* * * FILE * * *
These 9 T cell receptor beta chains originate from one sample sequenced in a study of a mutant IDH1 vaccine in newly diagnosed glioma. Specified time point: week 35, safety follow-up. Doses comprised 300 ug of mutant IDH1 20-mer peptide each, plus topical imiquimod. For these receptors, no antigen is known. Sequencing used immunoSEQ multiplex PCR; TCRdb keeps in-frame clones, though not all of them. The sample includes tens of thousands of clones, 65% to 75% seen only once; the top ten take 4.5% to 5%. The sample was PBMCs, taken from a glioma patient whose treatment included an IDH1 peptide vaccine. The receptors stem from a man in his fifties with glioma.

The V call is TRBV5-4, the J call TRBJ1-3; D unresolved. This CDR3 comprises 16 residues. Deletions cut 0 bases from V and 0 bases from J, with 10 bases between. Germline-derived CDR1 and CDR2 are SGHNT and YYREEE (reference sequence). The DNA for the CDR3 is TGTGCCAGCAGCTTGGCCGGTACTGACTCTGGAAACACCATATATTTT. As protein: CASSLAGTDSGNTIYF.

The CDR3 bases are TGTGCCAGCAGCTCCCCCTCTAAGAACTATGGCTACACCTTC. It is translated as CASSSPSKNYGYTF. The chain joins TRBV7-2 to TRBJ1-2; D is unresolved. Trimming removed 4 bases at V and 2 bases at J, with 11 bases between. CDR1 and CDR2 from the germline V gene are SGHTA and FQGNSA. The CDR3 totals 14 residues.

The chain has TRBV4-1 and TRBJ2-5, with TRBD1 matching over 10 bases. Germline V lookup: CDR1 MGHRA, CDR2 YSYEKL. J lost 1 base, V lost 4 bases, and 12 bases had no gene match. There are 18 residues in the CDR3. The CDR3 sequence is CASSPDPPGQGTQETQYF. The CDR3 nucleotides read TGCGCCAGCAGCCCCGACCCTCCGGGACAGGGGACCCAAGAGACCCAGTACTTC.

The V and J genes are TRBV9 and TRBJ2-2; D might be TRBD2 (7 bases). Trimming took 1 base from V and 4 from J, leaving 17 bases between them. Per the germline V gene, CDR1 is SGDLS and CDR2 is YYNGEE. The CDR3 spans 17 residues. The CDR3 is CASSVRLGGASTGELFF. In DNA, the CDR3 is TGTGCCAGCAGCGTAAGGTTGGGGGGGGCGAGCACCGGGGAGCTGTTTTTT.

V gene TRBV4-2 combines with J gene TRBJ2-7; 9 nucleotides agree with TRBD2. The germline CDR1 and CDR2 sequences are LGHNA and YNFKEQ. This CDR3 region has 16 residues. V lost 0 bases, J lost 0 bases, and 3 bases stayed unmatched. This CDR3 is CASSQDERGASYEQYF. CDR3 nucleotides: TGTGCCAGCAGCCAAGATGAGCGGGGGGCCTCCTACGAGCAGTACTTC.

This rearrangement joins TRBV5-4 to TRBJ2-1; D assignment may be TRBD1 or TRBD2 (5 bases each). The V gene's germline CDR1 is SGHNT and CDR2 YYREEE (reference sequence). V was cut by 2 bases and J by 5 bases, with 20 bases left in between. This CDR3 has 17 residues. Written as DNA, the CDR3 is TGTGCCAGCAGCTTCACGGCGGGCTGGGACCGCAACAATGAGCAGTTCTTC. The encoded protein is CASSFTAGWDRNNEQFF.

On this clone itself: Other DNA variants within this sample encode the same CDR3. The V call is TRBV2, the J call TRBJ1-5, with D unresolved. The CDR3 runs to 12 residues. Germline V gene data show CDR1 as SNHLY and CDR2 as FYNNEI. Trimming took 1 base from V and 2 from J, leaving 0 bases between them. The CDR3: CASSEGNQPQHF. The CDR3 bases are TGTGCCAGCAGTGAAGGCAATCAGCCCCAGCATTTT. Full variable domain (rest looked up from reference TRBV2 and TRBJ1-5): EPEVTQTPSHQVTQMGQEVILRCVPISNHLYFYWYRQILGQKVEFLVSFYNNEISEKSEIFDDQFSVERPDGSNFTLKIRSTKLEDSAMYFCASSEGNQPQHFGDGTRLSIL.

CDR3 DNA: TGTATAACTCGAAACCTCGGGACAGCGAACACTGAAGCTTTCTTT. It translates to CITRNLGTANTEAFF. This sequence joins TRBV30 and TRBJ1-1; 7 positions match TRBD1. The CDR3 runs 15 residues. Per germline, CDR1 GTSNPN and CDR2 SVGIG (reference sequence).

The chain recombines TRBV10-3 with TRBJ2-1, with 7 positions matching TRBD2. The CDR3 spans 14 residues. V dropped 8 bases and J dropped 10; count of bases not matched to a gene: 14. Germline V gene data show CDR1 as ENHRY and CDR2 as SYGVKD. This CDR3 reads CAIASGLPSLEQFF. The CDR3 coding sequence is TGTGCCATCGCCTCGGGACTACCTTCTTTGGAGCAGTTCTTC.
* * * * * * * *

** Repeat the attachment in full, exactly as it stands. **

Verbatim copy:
These 9 T cell receptor beta chains originate from one sample sequenced in a study of a mutant IDH1 vaccine in newly diagnosed glioma. Specified time point: week 35, safety follow-up. Doses comprised 300 ug of mutant IDH1 20-mer peptide each, plus topical imiquimod. For these receptors, no antigen is known. Sequencing used immunoSEQ multiplex PCR; TCRdb keeps in-frame clones, though not all of them. The sample includes tens of thousands of clones, 65% to 75% seen only once; the top ten take 4.5% to 5%. The sample was PBMCs, taken from a glioma patient whose treatment included an IDH1 peptide vaccine. The receptors stem from a man in his fifties with glioma.

The V call is TRBV5-4, the J call TRBJ1-3; D unresolved. This CDR3 comprises 16 residues. Deletions cut 0 bases from V and 0 bases from J, with 10 bases between. Germline-derived CDR1 and CDR2 are SGHNT and YYREEE (reference sequence). The DNA for the CDR3 is TGTGCCAGCAGCTTGGCCGGTACTGACTCTGGAAACACCATATATTTT. As protein: CASSLAGTDSGNTIYF.

The CDR3 bases are TGTGCCAGCAGCTCCCCCTCTAAGAACTATGGCTACACCTTC. It is translated as CASSSPSKNYGYTF. The chain joins TRBV7-2 to TRBJ1-2; D is unresolved. Trimming removed 4 bases at V and 2 bases at J, with 11 bases between. CDR1 and CDR2 from the germline V gene are SGHTA and FQGNSA. The CDR3 totals 14 residues.

The chain has TRBV4-1 and TRBJ2-5, with TRBD1 matching over 10 bases. Germline V lookup: CDR1 MGHRA, CDR2 YSYEKL. J lost 1 base, V lost 4 bases, and 12 bases had no gene match. There are 18 residues in the CDR3. The CDR3 sequence is CASSPDPPGQGTQETQYF. The CDR3 nucleotides read TGCGCCAGCAGCCCCGACCCTCCGGGACAGGGGACCCAAGAGACCCAGTACTTC.

The V and J genes are TRBV9 and TRBJ2-2; D might be TRBD2 (7 bases). Trimming took 1 base from V and 4 from J, leaving 17 bases between them. Per the germline V gene, CDR1 is SGDLS and CDR2 is YYNGEE. The CDR3 spans 17 residues. The CDR3 is CASSVRLGGASTGELFF. In DNA, the CDR3 is TGTGCCAGCAGCGTAAGGTTGGGGGGGGCGAGCACCGGGGAGCTGTTTTTT.

V gene TRBV4-2 combines with J gene TRBJ2-7; 9 nucleotides agree with TRBD2. The germline CDR1 and CDR2 sequences are LGHNA and YNFKEQ. This CDR3 region has 16 residues. V lost 0 bases, J lost 0 bases, and 3 bases stayed unmatched. This CDR3 is CASSQDERGASYEQYF. CDR3 nucleotides: TGTGCCAGCAGCCAAGATGAGCGGGGGGCCTCCTACGAGCAGTACTTC.

This rearrangement joins TRBV5-4 to TRBJ2-1; D assignment may be TRBD1 or TRBD2 (5 bases each). The V gene's germline CDR1 is SGHNT and CDR2 YYREEE (reference sequence). V was cut by 2 bases and J by 5 bases, with 20 bases left in between. This CDR3 has 17 residues. Written as DNA, the CDR3 is TGTGCCAGCAGCTTCACGGCGGGCTGGGACCGCAACAATGAGCAGTTCTTC. The encoded protein is CASSFTAGWDRNNEQFF.

On this clone itself: Other DNA variants within this sample encode the same CDR3. The V call is TRBV2, the J call TRBJ1-5, with D unresolved. The CDR3 runs to 12 residues. Germline V gene data show CDR1 as SNHLY and CDR2 as FYNNEI. Trimming took 1 base from V and 2 from J, leaving 0 bases between them. The CDR3: CASSEGNQPQHF. The CDR3 bases are TGTGCCAGCAGTGAAGGCAATCAGCCCCAGCATTTT. Full variable domain (rest looked up from reference TRBV2 and TRBJ1-5): EPEVTQTPSHQVTQMGQEVILRCVPISNHLYFYWYRQILGQKVEFLVSFYNNEISEKSEIFDDQFSVERPDGSNFTLKIRSTKLEDSAMYFCASSEGNQPQHFGDGTRLSIL.

CDR3 DNA: TGTATAACTCGAAACCTCGGGACAGCGAACACTGAAGCTTTCTTT. It translates to CITRNLGTANTEAFF. This sequence joins TRBV30 and TRBJ1-1; 7 positions match TRBD1. The CDR3 runs 15 residues. Per germline, CDR1 GTSNPN and CDR2 SVGIG (reference sequence).

The chain recombines TRBV10-3 with TRBJ2-1, with 7 positions matching TRBD2. The CDR3 spans 14 residues. V dropped 8 bases and J dropped 10; count of bases not matched to a gene: 14. Germline V gene data show CDR1 as ENHRY and CDR2 as SYGVKD. This CDR3 reads CAIASGLPSLEQFF. The CDR3 coding sequence is TGTGCCATCGCCTCGGGACTACCTTCTTTGGAGCAGTTCTTC.